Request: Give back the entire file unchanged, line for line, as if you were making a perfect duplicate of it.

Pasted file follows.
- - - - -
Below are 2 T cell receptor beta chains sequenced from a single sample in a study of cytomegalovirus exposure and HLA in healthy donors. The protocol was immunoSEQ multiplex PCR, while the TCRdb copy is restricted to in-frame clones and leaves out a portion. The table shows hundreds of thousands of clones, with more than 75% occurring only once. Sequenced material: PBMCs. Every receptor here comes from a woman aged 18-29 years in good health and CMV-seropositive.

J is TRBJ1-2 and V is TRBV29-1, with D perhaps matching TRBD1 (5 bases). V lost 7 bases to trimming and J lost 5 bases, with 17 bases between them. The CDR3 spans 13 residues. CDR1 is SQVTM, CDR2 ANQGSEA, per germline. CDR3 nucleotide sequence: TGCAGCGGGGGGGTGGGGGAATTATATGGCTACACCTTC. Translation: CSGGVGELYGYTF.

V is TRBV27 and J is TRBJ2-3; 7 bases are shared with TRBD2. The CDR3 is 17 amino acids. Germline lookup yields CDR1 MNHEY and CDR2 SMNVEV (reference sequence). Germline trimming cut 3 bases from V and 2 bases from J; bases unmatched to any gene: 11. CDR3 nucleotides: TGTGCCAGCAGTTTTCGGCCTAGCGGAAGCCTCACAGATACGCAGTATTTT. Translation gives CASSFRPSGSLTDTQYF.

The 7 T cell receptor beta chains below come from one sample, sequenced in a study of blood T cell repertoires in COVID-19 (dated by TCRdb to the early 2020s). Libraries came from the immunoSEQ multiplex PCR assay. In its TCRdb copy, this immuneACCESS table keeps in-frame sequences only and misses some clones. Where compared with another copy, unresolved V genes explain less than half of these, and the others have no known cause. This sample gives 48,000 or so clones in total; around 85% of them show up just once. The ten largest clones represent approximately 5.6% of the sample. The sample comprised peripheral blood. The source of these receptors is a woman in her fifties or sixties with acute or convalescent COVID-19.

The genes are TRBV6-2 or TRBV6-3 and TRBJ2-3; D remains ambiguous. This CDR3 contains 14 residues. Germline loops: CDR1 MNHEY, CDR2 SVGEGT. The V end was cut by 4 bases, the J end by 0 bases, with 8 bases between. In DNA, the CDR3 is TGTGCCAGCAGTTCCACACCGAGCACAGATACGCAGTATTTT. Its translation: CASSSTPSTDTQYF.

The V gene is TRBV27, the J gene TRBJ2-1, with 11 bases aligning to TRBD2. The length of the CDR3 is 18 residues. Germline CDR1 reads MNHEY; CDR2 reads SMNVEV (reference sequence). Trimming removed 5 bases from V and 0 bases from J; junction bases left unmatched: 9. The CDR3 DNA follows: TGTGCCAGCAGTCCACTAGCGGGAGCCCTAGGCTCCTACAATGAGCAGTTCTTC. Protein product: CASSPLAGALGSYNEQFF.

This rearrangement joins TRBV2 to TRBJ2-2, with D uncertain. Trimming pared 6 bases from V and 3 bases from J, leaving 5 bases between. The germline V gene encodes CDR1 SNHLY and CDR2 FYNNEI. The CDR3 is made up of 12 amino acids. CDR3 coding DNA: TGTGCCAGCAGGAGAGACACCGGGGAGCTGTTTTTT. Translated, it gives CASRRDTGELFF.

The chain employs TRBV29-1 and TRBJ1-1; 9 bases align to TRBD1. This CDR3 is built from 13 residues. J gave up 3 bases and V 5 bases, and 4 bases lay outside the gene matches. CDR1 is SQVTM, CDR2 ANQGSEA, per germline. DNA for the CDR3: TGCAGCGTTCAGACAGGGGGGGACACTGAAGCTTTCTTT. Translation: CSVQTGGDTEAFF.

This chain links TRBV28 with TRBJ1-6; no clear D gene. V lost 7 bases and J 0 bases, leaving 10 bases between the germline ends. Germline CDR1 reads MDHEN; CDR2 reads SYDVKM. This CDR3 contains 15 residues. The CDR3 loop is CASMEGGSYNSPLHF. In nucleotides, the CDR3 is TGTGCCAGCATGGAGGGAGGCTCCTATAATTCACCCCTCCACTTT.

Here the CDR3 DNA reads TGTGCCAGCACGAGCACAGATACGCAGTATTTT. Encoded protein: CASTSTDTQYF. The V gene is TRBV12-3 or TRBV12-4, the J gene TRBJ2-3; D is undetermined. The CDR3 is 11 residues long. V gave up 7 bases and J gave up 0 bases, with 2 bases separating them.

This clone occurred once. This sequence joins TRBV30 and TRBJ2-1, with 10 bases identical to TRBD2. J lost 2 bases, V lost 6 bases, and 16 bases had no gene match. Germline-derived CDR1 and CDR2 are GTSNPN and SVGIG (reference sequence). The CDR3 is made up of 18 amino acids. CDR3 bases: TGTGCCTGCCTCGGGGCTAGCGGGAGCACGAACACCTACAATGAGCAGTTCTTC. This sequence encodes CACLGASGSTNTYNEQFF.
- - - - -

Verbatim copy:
Below are 2 T cell receptor beta chains sequenced from a single sample in a study of cytomegalovirus exposure and HLA in healthy donors. The protocol was immunoSEQ multiplex PCR, while the TCRdb copy is restricted to in-frame clones and leaves out a portion. The table shows hundreds of thousands of clones, with more than 75% occurring only once. Sequenced material: PBMCs. Every receptor here comes from a woman aged 18-29 years in good health and CMV-seropositive.

J is TRBJ1-2 and V is TRBV29-1, with D perhaps matching TRBD1 (5 bases). V lost 7 bases to trimming and J lost 5 bases, with 17 bases between them. The CDR3 spans 13 residues. CDR1 is SQVTM, CDR2 ANQGSEA, per germline. CDR3 nucleotide sequence: TGCAGCGGGGGGGTGGGGGAATTATATGGCTACACCTTC. Translation: CSGGVGELYGYTF.

V is TRBV27 and J is TRBJ2-3; 7 bases are shared with TRBD2. The CDR3 is 17 amino acids. Germline lookup yields CDR1 MNHEY and CDR2 SMNVEV (reference sequence). Germline trimming cut 3 bases from V and 2 bases from J; bases unmatched to any gene: 11. CDR3 nucleotides: TGTGCCAGCAGTTTTCGGCCTAGCGGAAGCCTCACAGATACGCAGTATTTT. Translation gives CASSFRPSGSLTDTQYF.

The 7 T cell receptor beta chains below come from one sample, sequenced in a study of blood T cell repertoires in COVID-19 (dated by TCRdb to the early 2020s). Libraries came from the immunoSEQ multiplex PCR assay. In its TCRdb copy, this immuneACCESS table keeps in-frame sequences only and misses some clones. Where compared with another copy, unresolved V genes explain less than half of these, and the others have no known cause. This sample gives 48,000 or so clones in total; around 85% of them show up just once. The ten largest clones represent approximately 5.6% of the sample. The sample comprised peripheral blood. The source of these receptors is a woman in her fifties or sixties with acute or convalescent COVID-19.

The genes are TRBV6-2 or TRBV6-3 and TRBJ2-3; D remains ambiguous. This CDR3 contains 14 residues. Germline loops: CDR1 MNHEY, CDR2 SVGEGT. The V end was cut by 4 bases, the J end by 0 bases, with 8 bases between. In DNA, the CDR3 is TGTGCCAGCAGTTCCACACCGAGCACAGATACGCAGTATTTT. Its translation: CASSSTPSTDTQYF.

The V gene is TRBV27, the J gene TRBJ2-1, with 11 bases aligning to TRBD2. The length of the CDR3 is 18 residues. Germline CDR1 reads MNHEY; CDR2 reads SMNVEV (reference sequence). Trimming removed 5 bases from V and 0 bases from J; junction bases left unmatched: 9. The CDR3 DNA follows: TGTGCCAGCAGTCCACTAGCGGGAGCCCTAGGCTCCTACAATGAGCAGTTCTTC. Protein product: CASSPLAGALGSYNEQFF.

This rearrangement joins TRBV2 to TRBJ2-2, with D uncertain. Trimming pared 6 bases from V and 3 bases from J, leaving 5 bases between. The germline V gene encodes CDR1 SNHLY and CDR2 FYNNEI. The CDR3 is made up of 12 amino acids. CDR3 coding DNA: TGTGCCAGCAGGAGAGACACCGGGGAGCTGTTTTTT. Translated, it gives CASRRDTGELFF.

The chain employs TRBV29-1 and TRBJ1-1; 9 bases align to TRBD1. This CDR3 is built from 13 residues. J gave up 3 bases and V 5 bases, and 4 bases lay outside the gene matches. CDR1 is SQVTM, CDR2 ANQGSEA, per germline. DNA for the CDR3: TGCAGCGTTCAGACAGGGGGGGACACTGAAGCTTTCTTT. Translation: CSVQTGGDTEAFF.

This chain links TRBV28 with TRBJ1-6; no clear D gene. V lost 7 bases and J 0 bases, leaving 10 bases between the germline ends. Germline CDR1 reads MDHEN; CDR2 reads SYDVKM. This CDR3 contains 15 residues. The CDR3 loop is CASMEGGSYNSPLHF. In nucleotides, the CDR3 is TGTGCCAGCATGGAGGGAGGCTCCTATAATTCACCCCTCCACTTT.

Here the CDR3 DNA reads TGTGCCAGCACGAGCACAGATACGCAGTATTTT. Encoded protein: CASTSTDTQYF. The V gene is TRBV12-3 or TRBV12-4, the J gene TRBJ2-3; D is undetermined. The CDR3 is 11 residues long. V gave up 7 bases and J gave up 0 bases, with 2 bases separating them.

This clone occurred once. This sequence joins TRBV30 and TRBJ2-1, with 10 bases identical to TRBD2. J lost 2 bases, V lost 6 bases, and 16 bases had no gene match. Germline-derived CDR1 and CDR2 are GTSNPN and SVGIG (reference sequence). The CDR3 is made up of 18 amino acids. CDR3 bases: TGTGCCTGCCTCGGGGCTAGCGGGAGCACGAACACCTACAATGAGCAGTTCTTC. This sequence encodes CACLGASGSTNTYNEQFF.